status reports 26-June-2019 06:37:51

No. 103 - Closing in on Asteroid Steins

02 September 2008

Report for Period 16 August to 29 August 2008

Operations during the two weeks covered in this report focused on the refinement of the orbit determination process in the frame of the asteroid fly-by operations. Rosetta is now permanently pointing to asteroid Steins with occasional re-pointings required for instruments calibrations in preparation of the fly-by. Navigation images of asteroid Steins are taken daily with the spacecraft navigation cameras and the narrow angle camera of the OSIRIS instrument.

The slot for trajectory correction on DoY 241 (28 August), eight days before closest approach (CA-8d), was not used. However, the last orbit determination from 28 August confirms that at least one additional trajectory correction manoeuvre (TCM) is required to achieve the desired fly-by conditions. The possible slots for the TCM are on DoY 246, 248, and finally on DoY 249, just 12 hours before closest approach (CA).

The reporting period marked also the start of the scientific activities linked to the fly-by with the characterisation of the light curve of asteroid Steins made by the OSIRIS camera on DoY 233.

Mission operations have been conducted with support of the ESA New Norcia (NNO) and the NASA DSN Madrid ground stations (DSS). In preparation of the fly-by operations proficiency passes with NASA DSN Canberra and ESA Cebreros (CEB) stations have been conducted. During the reporting period there were seven navigation slots for the optical navigation campaign:

DOY Date Pass Main Activity
229 16/08/08 DSS-65 1632 Monitoring
230 17/08/08 DSS-54 1633

Monitoring

231 18/08/08 NNO 1634
DSS-55 1635
Navigation slot 5
Monitoring
232 19/08/08 DSS-65 1636
CEB 1300
Monitoring
233 20/08/08 DSS-55 1637 Asteroid Steins lightcurve
234 21/08/08 NNO 1637
DSS-65 1638
Navigation slot 6
Monitoring
235 22/08/08 DSS-54 1639

Monitoring

236 23/08/08

DSS-45 1639
DSS-55 1640

Test pass
Monitoring
237 24/08/08 DSS-54 1641 Monitoring
238 25/08/08 NNO 1641
DSS-55 1642
Navigation slot 7
Monitoring
239 26/08/08 NNO 1642
DSS-55 1643
Navigation slot 8
Monitoring
240 27/08/08 NNO 1643
DSS-55 1644
Navigation slot 9
Tracking
241 28/08/08 NNO 1644
DSS-55 1645
Navigation slot 10
Monitoring
242 29/08/08 NNO 1645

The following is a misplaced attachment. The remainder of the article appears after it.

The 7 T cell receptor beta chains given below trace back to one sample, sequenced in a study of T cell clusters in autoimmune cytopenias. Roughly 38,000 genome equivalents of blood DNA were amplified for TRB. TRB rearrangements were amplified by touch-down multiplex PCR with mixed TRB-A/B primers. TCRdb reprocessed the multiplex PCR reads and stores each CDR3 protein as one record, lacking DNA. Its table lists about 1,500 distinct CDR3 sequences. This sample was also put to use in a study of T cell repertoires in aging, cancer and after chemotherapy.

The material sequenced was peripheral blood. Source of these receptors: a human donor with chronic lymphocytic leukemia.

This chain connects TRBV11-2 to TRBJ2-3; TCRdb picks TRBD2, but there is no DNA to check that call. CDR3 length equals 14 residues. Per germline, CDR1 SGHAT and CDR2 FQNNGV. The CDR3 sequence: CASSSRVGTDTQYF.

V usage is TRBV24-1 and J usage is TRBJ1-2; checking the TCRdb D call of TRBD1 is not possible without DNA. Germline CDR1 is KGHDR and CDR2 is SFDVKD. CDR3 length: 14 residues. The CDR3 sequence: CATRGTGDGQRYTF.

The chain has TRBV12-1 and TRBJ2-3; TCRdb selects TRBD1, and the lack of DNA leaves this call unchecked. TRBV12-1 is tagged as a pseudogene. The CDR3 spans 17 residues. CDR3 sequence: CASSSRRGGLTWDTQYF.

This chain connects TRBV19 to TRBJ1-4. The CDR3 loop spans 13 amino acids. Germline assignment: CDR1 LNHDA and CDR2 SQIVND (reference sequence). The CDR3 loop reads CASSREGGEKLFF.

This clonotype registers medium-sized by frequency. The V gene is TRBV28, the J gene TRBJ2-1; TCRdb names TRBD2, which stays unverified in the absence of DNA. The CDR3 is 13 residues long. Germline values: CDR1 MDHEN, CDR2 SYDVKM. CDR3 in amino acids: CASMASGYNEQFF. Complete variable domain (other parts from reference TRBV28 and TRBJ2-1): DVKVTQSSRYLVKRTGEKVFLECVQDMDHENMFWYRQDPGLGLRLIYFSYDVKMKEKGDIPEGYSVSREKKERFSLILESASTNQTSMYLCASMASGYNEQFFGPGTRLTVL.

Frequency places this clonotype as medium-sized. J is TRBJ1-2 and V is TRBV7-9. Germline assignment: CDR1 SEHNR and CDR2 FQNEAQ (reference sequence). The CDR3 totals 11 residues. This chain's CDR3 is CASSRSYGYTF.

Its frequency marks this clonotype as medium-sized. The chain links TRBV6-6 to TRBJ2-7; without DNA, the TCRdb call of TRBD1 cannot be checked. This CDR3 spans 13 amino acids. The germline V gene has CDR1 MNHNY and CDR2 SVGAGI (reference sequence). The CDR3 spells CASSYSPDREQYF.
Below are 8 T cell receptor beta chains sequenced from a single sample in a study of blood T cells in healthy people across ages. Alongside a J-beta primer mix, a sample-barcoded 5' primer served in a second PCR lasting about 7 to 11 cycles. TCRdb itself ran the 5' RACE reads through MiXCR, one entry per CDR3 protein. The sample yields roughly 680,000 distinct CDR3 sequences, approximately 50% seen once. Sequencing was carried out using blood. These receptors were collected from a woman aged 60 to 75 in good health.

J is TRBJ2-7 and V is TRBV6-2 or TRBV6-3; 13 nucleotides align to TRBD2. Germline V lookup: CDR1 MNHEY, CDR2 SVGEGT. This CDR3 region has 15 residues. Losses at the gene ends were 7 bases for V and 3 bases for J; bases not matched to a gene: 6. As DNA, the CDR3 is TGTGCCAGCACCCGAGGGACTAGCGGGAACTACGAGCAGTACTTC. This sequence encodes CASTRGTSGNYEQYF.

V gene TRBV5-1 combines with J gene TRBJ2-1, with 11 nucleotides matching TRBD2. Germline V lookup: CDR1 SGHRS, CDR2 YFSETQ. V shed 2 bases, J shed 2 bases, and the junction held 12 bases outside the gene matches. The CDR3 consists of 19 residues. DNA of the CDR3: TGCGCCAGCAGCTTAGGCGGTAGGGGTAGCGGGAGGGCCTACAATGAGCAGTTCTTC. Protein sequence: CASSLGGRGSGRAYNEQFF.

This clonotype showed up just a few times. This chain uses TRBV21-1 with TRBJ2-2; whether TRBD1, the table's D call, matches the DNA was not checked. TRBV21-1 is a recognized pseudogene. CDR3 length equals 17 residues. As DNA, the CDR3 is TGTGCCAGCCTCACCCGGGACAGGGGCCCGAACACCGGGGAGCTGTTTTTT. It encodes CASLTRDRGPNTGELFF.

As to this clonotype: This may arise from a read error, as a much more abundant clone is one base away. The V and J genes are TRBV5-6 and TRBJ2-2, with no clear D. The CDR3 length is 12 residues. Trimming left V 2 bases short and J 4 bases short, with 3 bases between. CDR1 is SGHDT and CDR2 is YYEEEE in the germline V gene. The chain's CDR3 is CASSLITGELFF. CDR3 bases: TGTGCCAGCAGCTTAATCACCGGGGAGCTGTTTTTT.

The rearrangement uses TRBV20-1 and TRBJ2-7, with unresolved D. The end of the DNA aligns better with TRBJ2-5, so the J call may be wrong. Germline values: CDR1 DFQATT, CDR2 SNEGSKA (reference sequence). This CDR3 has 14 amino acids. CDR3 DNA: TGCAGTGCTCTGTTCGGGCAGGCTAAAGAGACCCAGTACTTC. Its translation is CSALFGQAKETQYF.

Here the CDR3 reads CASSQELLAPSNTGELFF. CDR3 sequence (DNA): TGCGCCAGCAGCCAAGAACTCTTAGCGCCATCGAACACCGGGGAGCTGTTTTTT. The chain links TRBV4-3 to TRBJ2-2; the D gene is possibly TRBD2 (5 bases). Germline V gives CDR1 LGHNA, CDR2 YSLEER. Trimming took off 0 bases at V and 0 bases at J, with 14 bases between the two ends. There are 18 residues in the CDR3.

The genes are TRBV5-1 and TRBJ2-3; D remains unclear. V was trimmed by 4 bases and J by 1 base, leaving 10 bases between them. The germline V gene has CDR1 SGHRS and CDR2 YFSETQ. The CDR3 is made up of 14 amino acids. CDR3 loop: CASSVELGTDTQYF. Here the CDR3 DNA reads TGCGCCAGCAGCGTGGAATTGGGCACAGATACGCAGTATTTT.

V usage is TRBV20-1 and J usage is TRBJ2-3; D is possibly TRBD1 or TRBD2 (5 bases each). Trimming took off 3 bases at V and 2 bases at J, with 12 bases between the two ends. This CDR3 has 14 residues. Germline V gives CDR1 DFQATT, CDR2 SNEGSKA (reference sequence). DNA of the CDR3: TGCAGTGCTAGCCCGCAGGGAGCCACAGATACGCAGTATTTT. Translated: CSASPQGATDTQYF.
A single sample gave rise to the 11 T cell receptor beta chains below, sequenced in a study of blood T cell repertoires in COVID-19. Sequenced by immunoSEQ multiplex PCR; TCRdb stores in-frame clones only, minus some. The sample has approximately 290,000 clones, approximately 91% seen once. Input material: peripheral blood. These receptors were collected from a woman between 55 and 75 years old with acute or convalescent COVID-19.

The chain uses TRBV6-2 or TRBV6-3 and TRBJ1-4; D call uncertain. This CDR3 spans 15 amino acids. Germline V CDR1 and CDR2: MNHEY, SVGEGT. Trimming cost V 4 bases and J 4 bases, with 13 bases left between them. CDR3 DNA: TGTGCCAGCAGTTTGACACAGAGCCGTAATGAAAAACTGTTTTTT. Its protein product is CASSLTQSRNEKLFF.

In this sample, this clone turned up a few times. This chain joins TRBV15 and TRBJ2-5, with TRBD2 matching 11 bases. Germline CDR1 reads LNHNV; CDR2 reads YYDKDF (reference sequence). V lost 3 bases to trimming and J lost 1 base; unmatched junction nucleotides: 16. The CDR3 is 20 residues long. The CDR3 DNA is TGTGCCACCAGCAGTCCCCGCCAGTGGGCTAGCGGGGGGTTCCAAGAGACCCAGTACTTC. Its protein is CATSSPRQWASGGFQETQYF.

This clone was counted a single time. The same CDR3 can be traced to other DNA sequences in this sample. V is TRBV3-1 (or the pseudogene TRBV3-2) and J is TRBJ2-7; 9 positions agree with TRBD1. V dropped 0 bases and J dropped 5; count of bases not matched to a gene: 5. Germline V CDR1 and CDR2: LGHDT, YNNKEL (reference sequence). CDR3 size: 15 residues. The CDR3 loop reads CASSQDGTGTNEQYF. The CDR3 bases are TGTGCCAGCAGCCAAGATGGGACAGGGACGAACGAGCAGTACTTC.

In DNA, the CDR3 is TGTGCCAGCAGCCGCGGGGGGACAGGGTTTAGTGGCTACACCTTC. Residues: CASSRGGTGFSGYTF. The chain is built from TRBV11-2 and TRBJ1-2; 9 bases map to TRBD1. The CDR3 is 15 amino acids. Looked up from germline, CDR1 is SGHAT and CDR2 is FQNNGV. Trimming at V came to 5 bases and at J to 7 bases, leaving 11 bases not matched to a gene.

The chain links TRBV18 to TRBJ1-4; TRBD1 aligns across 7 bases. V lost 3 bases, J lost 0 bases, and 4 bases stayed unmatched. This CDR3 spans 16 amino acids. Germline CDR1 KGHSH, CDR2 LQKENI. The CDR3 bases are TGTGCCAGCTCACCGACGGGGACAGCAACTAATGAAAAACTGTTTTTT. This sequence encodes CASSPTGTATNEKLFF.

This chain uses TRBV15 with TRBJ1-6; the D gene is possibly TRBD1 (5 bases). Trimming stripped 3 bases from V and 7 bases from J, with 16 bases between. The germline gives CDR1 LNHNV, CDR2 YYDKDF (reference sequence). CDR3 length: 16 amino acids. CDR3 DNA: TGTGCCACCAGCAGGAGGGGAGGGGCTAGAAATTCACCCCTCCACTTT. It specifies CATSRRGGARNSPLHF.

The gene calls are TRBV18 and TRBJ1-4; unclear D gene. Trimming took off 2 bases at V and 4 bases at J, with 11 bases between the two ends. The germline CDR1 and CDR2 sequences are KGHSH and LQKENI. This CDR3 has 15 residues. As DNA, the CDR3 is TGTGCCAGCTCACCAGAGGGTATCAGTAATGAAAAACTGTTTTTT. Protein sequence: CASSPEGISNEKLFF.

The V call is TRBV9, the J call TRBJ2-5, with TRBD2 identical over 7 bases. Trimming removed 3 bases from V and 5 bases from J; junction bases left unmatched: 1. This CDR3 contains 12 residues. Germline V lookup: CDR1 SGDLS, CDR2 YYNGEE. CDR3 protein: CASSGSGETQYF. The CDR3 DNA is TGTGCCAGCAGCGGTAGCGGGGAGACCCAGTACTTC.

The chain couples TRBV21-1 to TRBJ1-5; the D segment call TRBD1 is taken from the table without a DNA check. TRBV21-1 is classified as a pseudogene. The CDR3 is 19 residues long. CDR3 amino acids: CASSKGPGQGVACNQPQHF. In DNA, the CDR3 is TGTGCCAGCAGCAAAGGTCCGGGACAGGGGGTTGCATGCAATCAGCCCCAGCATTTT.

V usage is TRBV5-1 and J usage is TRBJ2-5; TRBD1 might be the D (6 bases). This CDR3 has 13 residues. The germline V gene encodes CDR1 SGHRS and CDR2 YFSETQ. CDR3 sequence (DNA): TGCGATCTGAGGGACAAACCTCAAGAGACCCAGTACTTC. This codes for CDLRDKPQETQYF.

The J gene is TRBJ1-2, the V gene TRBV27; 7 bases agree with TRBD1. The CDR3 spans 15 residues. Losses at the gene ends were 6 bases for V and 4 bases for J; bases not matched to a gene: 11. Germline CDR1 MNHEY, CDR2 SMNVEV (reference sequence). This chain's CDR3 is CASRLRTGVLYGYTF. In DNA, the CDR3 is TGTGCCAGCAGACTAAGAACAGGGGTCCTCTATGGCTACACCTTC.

DSS-55 1646
Navigation slot 11
Monitoring

At the end of the reporting period (DoY 242) Rosetta was at 344.5 million km from Earth (2.3 AU) and the one-way signal travel time was 1149 seconds. The distance to the Sun was 316.4 million km (2.11 AU). Asteroid Steins is at less than 6 million km from Rosetta.

Optical Navigation Campaign

Both the two navigation cameras (NAVCAM A and B, continuously ON since DoY 217) and the narrow angle camera of the OSIRIS instrument are used to take navigation images of asteroid Steins. Since DoY 238 (25 August 2008) the spacecraft is permanently pointing to asteroid Steins and navigation images are taken daily.

The data from these observations are fed into the orbit determination of the Rosetta spacecraft and are used to fine-tune its trajectory towards the asteroid.

The post fit statistics of the data from all the acquired images up to and including 28 August is listed in the table below, separately for the right ascension and declination determination. This includes all the data from the first ten navigation slots (between 4 and 28 August). Stated for the three cameras are: the total number of images obtained on these ten days, the mean residual of the data to the last solution, and both the root mean square and standard deviation of the residuals.

Optical Navigation post fit statistics
(residuals in millidegrees relative to solution)

Right Ascension

camera

No.

mean root mean sq. standard dev.
NAVCAM A

66

-0.042

0.180

0.175

NAVCAM B

75

-0.095

0.216

0.194

OSIRIS

40

0.030

0.050

0.040

ALL

181

-0.048

0.178

0.171

Declination

NAVCAM A

66

0.059

0.208